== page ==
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Teaching During a Pandemic

May 15, 2020

Kate Maven has been teaching English to immigrants for over 30 years, but never in the way she is doing now. Thriving on face-to-face interaction and the connections she builds with her students, she has had to make a big adjustment with her teaching methods in the midst of the COVID-19 pandemic, teaching her Advanced and Basic English classes entirely online. 

Kate-Maven-June-2019.pngThough having experience with video conferencing in her personal life, Kate had no experience in using it on an educational level, similar to many instructors in the transition to remote service delivery during the current pandemic.  So she put her self-proclaimed ‘computer geek’ status into action “I signed up for beginner training webinars for multiple platforms and downloaded handouts on the main features of each.  As a visual-kinesthetic learner, I need to see it, read it, and then do it.” She also learned by the use of trial and error, unafraid to make mistakes along the way. 
 
“I think everyone has found the transition to working virtually a challenge,” Kate says. “Previously having done a certificate course on “Designing & Developing an Online Course” has worked to my advantage, but of course the reality of putting that theory into practice has been quite different.”

Kate has now been instructing her classes over the video conferencing software Zoom, and sending her students assignments through Google Classroom. “I had a really good buy-in from my students. While for some it is difficult to find the time to attend the class Zoom sessions, they are still able to do the homework I assign online in our Google Classroom page.”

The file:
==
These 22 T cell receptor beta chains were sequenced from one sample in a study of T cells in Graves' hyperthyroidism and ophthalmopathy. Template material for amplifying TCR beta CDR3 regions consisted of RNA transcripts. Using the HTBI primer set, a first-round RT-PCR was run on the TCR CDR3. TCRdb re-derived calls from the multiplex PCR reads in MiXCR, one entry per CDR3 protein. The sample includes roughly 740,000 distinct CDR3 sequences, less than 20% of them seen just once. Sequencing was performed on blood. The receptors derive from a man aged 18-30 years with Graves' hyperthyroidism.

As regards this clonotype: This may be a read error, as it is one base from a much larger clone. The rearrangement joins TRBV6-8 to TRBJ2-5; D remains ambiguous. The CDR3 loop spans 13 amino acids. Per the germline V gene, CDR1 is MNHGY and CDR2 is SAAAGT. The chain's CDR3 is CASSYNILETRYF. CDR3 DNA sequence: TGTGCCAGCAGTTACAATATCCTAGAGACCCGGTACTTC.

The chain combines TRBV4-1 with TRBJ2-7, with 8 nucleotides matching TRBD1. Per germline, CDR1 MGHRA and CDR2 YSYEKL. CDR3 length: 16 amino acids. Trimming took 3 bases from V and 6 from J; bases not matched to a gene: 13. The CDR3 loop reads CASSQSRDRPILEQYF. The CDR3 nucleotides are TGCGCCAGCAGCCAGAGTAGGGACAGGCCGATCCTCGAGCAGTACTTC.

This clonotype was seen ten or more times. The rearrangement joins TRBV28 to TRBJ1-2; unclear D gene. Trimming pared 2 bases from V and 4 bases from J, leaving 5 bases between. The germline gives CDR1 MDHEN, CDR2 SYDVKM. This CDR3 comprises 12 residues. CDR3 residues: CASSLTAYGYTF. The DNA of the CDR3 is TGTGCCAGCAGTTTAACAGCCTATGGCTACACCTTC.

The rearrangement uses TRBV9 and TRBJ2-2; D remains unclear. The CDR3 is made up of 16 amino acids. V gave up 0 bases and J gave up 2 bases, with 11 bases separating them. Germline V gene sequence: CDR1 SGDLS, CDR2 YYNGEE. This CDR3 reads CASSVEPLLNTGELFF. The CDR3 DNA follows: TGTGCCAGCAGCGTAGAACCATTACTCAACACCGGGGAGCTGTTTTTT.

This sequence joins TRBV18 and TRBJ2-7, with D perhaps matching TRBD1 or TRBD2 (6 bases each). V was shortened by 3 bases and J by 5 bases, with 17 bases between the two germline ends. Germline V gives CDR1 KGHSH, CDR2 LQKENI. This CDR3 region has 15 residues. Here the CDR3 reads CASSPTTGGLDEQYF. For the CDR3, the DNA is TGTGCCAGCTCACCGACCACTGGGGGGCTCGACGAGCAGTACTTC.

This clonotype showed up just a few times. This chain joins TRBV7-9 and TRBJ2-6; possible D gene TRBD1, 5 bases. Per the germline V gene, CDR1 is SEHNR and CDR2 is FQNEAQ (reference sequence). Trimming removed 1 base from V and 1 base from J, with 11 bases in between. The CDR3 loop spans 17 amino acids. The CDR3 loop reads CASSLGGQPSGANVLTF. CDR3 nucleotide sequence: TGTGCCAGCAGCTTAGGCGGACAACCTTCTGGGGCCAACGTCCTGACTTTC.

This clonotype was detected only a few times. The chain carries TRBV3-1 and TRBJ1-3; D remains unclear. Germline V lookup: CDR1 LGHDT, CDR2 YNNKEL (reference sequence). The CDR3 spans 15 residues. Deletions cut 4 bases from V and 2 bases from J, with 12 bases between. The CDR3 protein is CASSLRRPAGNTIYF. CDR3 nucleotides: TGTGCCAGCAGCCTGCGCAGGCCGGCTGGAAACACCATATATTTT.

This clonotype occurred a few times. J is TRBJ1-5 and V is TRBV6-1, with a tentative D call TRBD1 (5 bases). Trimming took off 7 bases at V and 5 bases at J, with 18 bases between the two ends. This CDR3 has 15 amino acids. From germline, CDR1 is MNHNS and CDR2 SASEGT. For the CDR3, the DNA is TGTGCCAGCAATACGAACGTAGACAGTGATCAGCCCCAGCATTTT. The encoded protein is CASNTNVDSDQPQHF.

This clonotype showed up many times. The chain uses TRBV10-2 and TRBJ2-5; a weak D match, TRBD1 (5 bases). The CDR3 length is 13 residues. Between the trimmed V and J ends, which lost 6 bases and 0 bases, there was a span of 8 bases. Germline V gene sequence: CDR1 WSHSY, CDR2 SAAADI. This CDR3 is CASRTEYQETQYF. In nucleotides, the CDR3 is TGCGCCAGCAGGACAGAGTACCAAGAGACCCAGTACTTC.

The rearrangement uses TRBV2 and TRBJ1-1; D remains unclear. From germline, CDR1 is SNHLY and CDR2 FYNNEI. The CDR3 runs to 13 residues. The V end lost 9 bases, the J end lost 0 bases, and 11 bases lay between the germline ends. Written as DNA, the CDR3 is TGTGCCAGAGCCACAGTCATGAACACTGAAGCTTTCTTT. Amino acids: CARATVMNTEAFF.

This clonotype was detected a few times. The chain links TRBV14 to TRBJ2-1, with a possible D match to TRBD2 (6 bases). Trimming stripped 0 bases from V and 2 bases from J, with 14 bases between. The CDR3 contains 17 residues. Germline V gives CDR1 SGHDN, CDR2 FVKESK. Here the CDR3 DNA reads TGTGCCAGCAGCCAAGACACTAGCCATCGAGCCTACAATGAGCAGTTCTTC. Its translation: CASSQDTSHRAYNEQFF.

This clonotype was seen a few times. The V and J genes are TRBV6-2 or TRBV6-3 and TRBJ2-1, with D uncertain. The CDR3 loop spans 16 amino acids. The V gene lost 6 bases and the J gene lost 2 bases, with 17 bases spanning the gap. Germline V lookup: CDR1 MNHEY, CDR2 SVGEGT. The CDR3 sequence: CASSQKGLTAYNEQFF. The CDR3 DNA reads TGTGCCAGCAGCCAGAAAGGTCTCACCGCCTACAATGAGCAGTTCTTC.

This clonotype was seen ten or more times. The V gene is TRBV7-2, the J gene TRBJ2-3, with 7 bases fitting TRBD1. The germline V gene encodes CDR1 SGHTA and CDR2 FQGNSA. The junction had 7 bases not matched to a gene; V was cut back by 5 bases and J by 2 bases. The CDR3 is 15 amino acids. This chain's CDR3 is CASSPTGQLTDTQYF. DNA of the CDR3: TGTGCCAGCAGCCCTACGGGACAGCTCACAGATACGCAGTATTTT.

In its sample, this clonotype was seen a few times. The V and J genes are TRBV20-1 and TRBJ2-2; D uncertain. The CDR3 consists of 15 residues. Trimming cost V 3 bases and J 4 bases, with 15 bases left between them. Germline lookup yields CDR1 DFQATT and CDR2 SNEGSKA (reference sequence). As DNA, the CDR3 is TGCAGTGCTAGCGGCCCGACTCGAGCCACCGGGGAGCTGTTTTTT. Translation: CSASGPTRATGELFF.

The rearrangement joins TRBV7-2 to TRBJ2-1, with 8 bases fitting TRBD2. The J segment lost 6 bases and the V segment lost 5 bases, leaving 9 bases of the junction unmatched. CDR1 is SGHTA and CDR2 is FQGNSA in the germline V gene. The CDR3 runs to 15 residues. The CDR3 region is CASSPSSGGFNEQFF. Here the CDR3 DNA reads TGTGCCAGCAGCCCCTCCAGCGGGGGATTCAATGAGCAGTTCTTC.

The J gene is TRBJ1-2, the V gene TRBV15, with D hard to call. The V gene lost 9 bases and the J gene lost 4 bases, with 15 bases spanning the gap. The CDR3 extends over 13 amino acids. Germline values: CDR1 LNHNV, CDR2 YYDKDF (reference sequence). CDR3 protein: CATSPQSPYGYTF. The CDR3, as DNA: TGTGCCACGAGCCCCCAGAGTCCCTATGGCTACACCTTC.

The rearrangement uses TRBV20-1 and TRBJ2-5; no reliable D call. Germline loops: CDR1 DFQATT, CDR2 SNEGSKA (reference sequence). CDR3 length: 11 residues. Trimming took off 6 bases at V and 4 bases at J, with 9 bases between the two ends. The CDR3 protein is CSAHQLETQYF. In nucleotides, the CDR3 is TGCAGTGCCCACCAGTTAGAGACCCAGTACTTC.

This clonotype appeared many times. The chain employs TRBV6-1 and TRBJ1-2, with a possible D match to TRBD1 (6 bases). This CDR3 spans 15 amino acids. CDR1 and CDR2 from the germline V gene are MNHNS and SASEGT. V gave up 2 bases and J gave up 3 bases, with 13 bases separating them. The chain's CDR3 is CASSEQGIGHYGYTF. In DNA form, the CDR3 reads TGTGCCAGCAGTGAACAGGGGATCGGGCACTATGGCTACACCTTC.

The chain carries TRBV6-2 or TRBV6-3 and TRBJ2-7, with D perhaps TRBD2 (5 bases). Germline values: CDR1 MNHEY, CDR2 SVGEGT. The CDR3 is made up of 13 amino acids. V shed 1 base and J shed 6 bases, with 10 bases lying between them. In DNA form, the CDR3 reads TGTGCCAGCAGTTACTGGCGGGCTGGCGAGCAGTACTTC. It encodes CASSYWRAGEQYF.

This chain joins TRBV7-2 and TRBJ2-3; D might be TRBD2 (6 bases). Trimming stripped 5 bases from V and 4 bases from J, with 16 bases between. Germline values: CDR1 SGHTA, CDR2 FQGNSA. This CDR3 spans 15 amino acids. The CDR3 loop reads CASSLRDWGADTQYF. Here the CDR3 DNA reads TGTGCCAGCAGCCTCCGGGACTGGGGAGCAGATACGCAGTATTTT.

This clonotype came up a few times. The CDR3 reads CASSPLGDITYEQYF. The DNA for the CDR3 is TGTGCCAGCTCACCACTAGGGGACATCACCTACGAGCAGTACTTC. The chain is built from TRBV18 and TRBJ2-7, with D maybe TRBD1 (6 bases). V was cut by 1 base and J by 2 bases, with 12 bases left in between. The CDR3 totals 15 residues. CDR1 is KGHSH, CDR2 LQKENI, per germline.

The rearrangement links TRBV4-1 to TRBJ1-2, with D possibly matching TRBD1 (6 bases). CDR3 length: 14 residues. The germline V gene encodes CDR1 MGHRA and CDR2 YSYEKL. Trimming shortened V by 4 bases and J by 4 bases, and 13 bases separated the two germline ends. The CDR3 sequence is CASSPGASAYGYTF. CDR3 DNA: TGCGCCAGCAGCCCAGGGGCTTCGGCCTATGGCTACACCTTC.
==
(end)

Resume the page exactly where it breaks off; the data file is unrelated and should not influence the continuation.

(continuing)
Knowing the challenges she faced when moving her courses from the classroom to online, Kate wanted to share her knowledge with others and is now offering workshops to her Teachers of English as a Second Language (TESL) colleagues. “After all the help experienced teachers offered me when I first started teaching, I am happy to give back and offer my support to all my TESL colleagues who are struggling to adapt to working online,” says Kate. 

Some of the things Kate will be going over in her workshop is sharing audio, switching to shared screens, adjusting settings, sharing files and ensuring there are no ‘lurkers’ attending their video call. 

“In this difficult time, we are all doing the best that we can. It inspires me every day to see the effort people have been making to keep in touch and help one another.” 
 

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